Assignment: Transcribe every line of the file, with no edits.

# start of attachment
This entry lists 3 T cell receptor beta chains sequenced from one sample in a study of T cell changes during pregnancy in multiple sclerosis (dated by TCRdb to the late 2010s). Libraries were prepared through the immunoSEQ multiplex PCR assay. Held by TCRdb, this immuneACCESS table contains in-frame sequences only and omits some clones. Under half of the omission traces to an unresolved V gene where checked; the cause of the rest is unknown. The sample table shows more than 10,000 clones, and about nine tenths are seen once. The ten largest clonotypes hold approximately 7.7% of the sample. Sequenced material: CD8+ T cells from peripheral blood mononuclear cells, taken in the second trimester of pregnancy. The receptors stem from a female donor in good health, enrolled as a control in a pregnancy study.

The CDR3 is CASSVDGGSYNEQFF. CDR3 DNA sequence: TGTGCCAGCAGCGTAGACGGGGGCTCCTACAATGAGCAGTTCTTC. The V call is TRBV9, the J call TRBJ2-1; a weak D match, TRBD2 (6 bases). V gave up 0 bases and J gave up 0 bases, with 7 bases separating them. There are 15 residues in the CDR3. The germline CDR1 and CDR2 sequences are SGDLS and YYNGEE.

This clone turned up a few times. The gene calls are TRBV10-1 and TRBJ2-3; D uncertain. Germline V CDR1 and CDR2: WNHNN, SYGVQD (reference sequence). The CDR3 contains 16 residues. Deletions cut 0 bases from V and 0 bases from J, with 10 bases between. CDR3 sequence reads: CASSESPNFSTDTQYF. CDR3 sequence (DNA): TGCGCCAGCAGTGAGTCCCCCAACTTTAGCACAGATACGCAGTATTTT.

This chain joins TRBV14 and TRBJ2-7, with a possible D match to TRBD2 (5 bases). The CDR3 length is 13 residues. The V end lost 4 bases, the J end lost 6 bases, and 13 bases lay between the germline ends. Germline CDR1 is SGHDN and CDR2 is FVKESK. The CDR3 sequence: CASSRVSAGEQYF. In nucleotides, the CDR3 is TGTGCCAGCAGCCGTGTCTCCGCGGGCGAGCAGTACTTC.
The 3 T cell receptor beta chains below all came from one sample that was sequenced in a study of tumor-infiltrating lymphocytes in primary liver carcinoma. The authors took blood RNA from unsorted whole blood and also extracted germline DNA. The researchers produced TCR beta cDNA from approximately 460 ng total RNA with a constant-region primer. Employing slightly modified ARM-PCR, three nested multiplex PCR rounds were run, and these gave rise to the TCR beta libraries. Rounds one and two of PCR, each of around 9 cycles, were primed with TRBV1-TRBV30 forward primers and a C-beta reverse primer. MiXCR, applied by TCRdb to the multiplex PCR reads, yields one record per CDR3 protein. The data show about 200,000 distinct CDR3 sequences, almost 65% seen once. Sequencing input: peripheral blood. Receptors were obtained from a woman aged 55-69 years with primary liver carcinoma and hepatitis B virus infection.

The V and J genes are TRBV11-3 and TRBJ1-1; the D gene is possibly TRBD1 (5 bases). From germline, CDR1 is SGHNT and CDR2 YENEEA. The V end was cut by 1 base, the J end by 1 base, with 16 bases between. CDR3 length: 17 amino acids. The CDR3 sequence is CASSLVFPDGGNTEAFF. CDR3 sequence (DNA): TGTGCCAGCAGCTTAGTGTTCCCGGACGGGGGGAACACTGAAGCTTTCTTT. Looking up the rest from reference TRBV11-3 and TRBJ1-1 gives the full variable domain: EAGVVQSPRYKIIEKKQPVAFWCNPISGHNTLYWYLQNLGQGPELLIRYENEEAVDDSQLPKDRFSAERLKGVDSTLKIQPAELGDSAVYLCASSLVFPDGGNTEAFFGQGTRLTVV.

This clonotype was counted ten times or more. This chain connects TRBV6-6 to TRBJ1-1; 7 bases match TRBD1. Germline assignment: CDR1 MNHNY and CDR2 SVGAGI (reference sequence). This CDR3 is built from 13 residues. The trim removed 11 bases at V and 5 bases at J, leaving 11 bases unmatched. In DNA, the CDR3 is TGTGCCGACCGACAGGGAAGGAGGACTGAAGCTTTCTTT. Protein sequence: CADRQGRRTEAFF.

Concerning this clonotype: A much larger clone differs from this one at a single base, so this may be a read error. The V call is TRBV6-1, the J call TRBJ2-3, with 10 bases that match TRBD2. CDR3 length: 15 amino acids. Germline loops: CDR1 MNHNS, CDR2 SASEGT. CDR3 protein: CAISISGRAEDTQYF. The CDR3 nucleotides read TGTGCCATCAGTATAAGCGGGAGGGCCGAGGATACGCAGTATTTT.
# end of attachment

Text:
This entry lists 3 T cell receptor beta chains sequenced from one sample in a study of T cell changes during pregnancy in multiple sclerosis (dated by TCRdb to the late 2010s). Libraries were prepared through the immunoSEQ multiplex PCR assay. Held by TCRdb, this immuneACCESS table contains in-frame sequences only and omits some clones. Under half of the omission traces to an unresolved V gene where checked; the cause of the rest is unknown. The sample table shows more than 10,000 clones, and about nine tenths are seen once. The ten largest clonotypes hold approximately 7.7% of the sample. Sequenced material: CD8+ T cells from peripheral blood mononuclear cells, taken in the second trimester of pregnancy. The receptors stem from a female donor in good health, enrolled as a control in a pregnancy study.

The CDR3 is CASSVDGGSYNEQFF. CDR3 DNA sequence: TGTGCCAGCAGCGTAGACGGGGGCTCCTACAATGAGCAGTTCTTC. The V call is TRBV9, the J call TRBJ2-1; a weak D match, TRBD2 (6 bases). V gave up 0 bases and J gave up 0 bases, with 7 bases separating them. There are 15 residues in the CDR3. The germline CDR1 and CDR2 sequences are SGDLS and YYNGEE.

This clone turned up a few times. The gene calls are TRBV10-1 and TRBJ2-3; D uncertain. Germline V CDR1 and CDR2: WNHNN, SYGVQD (reference sequence). The CDR3 contains 16 residues. Deletions cut 0 bases from V and 0 bases from J, with 10 bases between. CDR3 sequence reads: CASSESPNFSTDTQYF. CDR3 sequence (DNA): TGCGCCAGCAGTGAGTCCCCCAACTTTAGCACAGATACGCAGTATTTT.

This chain joins TRBV14 and TRBJ2-7, with a possible D match to TRBD2 (5 bases). The CDR3 length is 13 residues. The V end lost 4 bases, the J end lost 6 bases, and 13 bases lay between the germline ends. Germline CDR1 is SGHDN and CDR2 is FVKESK. The CDR3 sequence: CASSRVSAGEQYF. In nucleotides, the CDR3 is TGTGCCAGCAGCCGTGTCTCCGCGGGCGAGCAGTACTTC.
The 3 T cell receptor beta chains below all came from one sample that was sequenced in a study of tumor-infiltrating lymphocytes in primary liver carcinoma. The authors took blood RNA from unsorted whole blood and also extracted germline DNA. The researchers produced TCR beta cDNA from approximately 460 ng total RNA with a constant-region primer. Employing slightly modified ARM-PCR, three nested multiplex PCR rounds were run, and these gave rise to the TCR beta libraries. Rounds one and two of PCR, each of around 9 cycles, were primed with TRBV1-TRBV30 forward primers and a C-beta reverse primer. MiXCR, applied by TCRdb to the multiplex PCR reads, yields one record per CDR3 protein. The data show about 200,000 distinct CDR3 sequences, almost 65% seen once. Sequencing input: peripheral blood. Receptors were obtained from a woman aged 55-69 years with primary liver carcinoma and hepatitis B virus infection.

The V and J genes are TRBV11-3 and TRBJ1-1; the D gene is possibly TRBD1 (5 bases). From germline, CDR1 is SGHNT and CDR2 YENEEA. The V end was cut by 1 base, the J end by 1 base, with 16 bases between. CDR3 length: 17 amino acids. The CDR3 sequence is CASSLVFPDGGNTEAFF. CDR3 sequence (DNA): TGTGCCAGCAGCTTAGTGTTCCCGGACGGGGGGAACACTGAAGCTTTCTTT. Looking up the rest from reference TRBV11-3 and TRBJ1-1 gives the full variable domain: EAGVVQSPRYKIIEKKQPVAFWCNPISGHNTLYWYLQNLGQGPELLIRYENEEAVDDSQLPKDRFSAERLKGVDSTLKIQPAELGDSAVYLCASSLVFPDGGNTEAFFGQGTRLTVV.

This clonotype was counted ten times or more. This chain connects TRBV6-6 to TRBJ1-1; 7 bases match TRBD1. Germline assignment: CDR1 MNHNY and CDR2 SVGAGI (reference sequence). This CDR3 is built from 13 residues. The trim removed 11 bases at V and 5 bases at J, leaving 11 bases unmatched. In DNA, the CDR3 is TGTGCCGACCGACAGGGAAGGAGGACTGAAGCTTTCTTT. Protein sequence: CADRQGRRTEAFF.

Concerning this clonotype: A much larger clone differs from this one at a single base, so this may be a read error. The V call is TRBV6-1, the J call TRBJ2-3, with 10 bases that match TRBD2. CDR3 length: 15 amino acids. Germline loops: CDR1 MNHNS, CDR2 SASEGT. CDR3 protein: CAISISGRAEDTQYF. The CDR3 nucleotides read TGTGCCATCAGTATAAGCGGGAGGGCCGAGGATACGCAGTATTTT.